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The best family goals will be based on the core values that your family members hold most firmly. So what are “core values”?
“My core values” is another way of saying “my most significant beliefs” — those beliefs you hold most firmly to. In the case of family values, these beliefs would be jointly shared by all or most family members.
How do you know what those values are? The best answer is to take the time to talk and discuss your beliefs and feelings with all family members. I want to add, there’s a great list of Common Personal Values at James Clear’s blog.
Involve the Entire Family
Now let me mention this: if you are married without children, then the two of you are the family members. There is no reason the two of you should not decide on your family goals, and there are all sorts of reasons why you should. Building a family tradition is best based on and grown out of the parents’ tried and true beliefs.
If, on the other hand, you are single, there is no reason to put off setting your personal goals. The process is different and less complicated. You get to make all the decisions. This makes it easier to carry over into marriage, because you have an idea of what you want to do.
Set Up a Family Values Discussion
To get started, decide when would be a good time to sit down with all involved parties. Make sure no one is in a hurry to get to some other commitment. Have a tablet and pen to make notes. Plan a small treat of some kind for after the meeting.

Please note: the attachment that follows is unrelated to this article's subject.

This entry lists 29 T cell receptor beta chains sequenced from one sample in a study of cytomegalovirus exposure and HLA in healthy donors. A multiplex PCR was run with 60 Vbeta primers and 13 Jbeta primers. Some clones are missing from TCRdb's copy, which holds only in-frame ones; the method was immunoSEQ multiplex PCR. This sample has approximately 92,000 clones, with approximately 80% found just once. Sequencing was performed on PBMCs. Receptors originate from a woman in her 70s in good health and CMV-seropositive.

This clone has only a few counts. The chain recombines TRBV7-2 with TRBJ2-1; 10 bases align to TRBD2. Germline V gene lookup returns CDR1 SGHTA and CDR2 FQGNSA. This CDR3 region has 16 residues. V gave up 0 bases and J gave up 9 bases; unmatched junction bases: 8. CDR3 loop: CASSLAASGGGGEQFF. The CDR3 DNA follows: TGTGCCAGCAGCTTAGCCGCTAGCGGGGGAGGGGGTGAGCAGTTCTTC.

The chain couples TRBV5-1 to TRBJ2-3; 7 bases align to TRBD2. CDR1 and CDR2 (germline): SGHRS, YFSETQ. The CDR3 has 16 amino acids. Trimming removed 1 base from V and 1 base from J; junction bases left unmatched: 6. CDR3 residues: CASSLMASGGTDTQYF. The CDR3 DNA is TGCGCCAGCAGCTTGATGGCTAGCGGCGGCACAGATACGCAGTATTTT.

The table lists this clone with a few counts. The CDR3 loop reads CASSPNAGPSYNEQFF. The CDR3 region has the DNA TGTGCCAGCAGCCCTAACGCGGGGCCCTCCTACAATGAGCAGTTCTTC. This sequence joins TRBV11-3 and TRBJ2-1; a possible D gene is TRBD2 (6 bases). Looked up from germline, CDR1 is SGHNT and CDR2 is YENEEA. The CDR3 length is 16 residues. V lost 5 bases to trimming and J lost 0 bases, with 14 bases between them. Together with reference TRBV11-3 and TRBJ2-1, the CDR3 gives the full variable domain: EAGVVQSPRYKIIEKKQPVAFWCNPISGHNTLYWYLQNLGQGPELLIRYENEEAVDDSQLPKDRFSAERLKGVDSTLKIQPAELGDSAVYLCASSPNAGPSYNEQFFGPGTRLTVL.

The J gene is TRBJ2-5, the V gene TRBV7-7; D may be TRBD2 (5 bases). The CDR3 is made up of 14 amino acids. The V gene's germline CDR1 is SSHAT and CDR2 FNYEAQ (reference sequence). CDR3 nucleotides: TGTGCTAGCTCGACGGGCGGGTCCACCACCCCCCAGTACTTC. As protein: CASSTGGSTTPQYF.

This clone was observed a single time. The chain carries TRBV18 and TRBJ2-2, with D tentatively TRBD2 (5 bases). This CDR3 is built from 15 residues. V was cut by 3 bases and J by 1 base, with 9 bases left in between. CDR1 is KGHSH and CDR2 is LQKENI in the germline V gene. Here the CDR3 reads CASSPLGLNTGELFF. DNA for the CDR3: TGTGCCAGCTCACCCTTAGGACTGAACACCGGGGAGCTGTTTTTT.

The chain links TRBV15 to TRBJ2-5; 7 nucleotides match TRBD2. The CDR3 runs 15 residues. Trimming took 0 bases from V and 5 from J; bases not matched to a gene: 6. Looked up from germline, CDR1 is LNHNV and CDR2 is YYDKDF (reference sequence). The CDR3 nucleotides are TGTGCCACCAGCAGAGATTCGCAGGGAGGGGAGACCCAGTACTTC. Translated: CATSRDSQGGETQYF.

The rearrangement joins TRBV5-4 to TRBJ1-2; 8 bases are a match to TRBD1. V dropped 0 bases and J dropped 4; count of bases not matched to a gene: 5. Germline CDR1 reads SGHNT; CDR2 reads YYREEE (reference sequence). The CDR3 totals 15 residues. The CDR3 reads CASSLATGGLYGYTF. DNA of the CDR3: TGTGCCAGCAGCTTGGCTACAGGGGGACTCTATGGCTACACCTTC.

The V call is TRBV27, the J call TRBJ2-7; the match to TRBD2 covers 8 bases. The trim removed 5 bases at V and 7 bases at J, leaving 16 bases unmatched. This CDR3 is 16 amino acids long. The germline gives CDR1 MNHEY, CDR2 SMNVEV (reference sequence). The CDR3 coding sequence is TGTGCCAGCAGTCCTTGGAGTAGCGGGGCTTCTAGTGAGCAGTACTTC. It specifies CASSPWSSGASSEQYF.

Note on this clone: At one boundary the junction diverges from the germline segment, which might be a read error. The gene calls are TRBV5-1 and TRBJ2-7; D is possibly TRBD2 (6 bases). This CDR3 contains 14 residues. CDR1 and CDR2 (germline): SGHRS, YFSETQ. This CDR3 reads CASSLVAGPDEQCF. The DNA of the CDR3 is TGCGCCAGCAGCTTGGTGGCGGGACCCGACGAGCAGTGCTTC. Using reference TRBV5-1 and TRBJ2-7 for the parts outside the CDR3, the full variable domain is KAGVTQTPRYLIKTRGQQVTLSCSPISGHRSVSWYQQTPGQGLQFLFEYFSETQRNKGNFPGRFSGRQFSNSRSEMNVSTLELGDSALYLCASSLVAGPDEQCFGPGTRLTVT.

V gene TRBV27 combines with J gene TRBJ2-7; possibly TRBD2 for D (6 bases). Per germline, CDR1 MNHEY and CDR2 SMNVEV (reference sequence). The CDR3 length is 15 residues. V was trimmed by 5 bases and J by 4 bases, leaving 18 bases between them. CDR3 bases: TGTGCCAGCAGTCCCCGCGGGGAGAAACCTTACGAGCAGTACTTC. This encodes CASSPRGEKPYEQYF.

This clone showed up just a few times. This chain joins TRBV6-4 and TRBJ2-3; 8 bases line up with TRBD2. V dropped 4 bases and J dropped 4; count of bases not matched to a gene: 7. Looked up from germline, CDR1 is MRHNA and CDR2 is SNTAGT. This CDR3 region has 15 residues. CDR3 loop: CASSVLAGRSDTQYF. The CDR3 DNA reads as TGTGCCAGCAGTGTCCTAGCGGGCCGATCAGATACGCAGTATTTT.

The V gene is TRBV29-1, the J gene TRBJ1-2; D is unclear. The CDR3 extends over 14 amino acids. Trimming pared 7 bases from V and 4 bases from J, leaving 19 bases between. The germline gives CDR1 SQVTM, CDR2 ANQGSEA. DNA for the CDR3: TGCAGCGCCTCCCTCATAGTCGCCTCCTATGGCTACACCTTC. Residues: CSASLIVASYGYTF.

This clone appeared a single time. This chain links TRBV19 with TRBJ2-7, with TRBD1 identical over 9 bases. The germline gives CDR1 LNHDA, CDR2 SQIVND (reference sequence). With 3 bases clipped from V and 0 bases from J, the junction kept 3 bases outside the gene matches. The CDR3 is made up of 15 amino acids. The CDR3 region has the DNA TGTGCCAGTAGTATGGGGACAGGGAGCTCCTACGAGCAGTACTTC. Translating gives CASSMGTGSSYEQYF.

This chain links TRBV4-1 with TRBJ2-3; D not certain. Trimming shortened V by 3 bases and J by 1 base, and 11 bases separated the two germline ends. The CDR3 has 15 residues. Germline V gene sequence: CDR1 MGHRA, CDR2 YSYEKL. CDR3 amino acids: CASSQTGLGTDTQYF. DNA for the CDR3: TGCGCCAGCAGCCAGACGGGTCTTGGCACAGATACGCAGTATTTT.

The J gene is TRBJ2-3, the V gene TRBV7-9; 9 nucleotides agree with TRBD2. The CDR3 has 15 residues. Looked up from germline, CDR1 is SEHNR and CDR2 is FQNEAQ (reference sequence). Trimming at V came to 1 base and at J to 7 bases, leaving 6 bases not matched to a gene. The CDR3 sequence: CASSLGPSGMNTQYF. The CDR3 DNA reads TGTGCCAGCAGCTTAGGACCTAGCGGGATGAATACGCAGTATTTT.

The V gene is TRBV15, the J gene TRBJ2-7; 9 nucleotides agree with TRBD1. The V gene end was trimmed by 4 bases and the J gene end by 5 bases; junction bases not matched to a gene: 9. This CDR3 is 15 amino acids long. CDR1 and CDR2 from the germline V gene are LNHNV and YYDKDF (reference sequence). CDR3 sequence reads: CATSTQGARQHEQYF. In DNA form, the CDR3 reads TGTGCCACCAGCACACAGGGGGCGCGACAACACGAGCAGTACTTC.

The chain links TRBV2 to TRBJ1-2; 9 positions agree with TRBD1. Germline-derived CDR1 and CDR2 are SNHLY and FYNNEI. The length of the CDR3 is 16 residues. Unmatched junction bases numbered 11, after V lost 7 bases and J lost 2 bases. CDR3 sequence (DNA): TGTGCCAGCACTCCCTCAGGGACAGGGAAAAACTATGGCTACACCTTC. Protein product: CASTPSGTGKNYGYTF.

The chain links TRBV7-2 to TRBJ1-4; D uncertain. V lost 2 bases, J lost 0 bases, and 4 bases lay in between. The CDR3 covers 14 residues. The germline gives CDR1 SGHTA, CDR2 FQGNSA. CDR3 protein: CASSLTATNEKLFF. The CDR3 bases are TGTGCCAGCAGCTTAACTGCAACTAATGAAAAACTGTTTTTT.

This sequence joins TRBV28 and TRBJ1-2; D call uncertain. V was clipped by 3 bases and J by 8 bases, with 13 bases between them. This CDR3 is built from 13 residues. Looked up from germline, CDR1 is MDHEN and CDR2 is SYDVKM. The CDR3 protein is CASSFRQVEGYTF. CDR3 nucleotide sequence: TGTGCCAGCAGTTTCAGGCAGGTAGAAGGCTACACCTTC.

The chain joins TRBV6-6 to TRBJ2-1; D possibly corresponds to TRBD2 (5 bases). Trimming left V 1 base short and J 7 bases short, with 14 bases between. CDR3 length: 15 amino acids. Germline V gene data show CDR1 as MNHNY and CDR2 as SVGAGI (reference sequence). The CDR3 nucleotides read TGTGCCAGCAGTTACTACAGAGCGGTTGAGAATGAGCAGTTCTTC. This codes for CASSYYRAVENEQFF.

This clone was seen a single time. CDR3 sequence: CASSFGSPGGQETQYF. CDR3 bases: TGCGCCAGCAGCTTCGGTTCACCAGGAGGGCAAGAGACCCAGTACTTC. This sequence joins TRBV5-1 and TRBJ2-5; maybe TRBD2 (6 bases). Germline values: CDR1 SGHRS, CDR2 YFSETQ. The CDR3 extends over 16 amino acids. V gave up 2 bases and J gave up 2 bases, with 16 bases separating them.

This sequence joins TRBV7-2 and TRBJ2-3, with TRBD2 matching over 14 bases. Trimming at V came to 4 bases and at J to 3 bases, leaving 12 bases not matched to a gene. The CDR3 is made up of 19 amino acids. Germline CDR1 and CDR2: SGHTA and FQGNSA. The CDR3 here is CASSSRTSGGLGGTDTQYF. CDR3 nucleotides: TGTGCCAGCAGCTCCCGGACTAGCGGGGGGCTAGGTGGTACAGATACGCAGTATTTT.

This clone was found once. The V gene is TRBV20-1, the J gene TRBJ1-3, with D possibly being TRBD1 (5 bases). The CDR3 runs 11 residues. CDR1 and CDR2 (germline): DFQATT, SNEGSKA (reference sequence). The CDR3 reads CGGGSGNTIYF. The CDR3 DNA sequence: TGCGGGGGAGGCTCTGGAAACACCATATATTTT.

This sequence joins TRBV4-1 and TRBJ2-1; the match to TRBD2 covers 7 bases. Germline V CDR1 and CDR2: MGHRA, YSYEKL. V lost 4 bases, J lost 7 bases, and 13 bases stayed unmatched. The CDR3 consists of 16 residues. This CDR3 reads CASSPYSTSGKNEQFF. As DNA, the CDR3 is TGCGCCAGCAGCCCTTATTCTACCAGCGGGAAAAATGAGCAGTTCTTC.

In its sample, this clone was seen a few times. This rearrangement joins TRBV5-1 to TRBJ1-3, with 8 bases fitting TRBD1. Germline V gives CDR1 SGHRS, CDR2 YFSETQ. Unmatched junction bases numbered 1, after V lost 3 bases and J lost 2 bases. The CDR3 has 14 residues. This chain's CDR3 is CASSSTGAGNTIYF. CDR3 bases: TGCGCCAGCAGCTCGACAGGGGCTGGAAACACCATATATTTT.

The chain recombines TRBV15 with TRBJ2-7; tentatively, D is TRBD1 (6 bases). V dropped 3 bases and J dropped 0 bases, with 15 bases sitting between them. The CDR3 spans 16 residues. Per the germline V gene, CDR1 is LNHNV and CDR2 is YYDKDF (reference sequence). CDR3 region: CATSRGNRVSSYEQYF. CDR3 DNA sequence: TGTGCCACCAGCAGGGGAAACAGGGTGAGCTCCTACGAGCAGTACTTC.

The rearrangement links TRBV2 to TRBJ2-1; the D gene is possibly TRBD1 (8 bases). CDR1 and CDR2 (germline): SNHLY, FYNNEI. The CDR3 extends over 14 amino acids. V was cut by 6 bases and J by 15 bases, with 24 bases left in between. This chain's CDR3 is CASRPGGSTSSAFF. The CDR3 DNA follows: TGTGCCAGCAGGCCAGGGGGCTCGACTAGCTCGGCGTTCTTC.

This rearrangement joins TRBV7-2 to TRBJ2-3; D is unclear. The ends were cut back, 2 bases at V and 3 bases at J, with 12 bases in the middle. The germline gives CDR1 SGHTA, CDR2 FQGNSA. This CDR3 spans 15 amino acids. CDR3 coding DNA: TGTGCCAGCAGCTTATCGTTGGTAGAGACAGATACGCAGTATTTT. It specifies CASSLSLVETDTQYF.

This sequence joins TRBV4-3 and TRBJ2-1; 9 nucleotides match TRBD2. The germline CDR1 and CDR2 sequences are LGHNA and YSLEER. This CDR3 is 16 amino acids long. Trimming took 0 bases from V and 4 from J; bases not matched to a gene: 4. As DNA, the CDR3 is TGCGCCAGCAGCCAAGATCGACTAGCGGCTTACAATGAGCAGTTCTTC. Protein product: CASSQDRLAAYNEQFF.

One way to ask for discussion about values and goals is to comment about how certain famous people’s families are known for certain things. The Kardashians have a certain reputation. So does the LeBron James family. Talk about the values that seem to guide their actions.
Ask what values they feel are important to cultivate. Ask what kind of reputation they want for their family. Also discuss the legacy they would like to leave when their life is finished. Write down every suggestion, no matter how silly they sound. They are all fodder for further discussion.
Set a Project to Develop the Desired Value
Then brainstorm projects to further the development of those values. For example, if your family values good health, you might start with a family membership in the YWCA/YMCA or the community recreation center. They usually have many healthy activities for all age levels. Then, to give a deadline to your goal, maybe you could sign up for a 5k run for charity.
The membership is a long-term project and the 5k run would be a short-term project. Varying lengths of commitment can keep the enthusiasm fresh.
Again, write down all the possible projects. Then ask them to choose a long-term project and a short-term project that reflects the values they have chosen.
Overcome Obstacles Together
Discuss the obstacles and various ways to solve them. For example, if lack of money is a problem, ask for money-making ideas. Select the first step to make and set a beginning date that is very close.
Write down all of these things: the project, the date to start, the date to finish (if there is one), and the activities to be undertaken. Be sure to post where everyone can see it every day.
Enjoy the Treat and the Project!
Serve the treat to everyone and tell them how much you are looking forward to the accomplishment of your first project!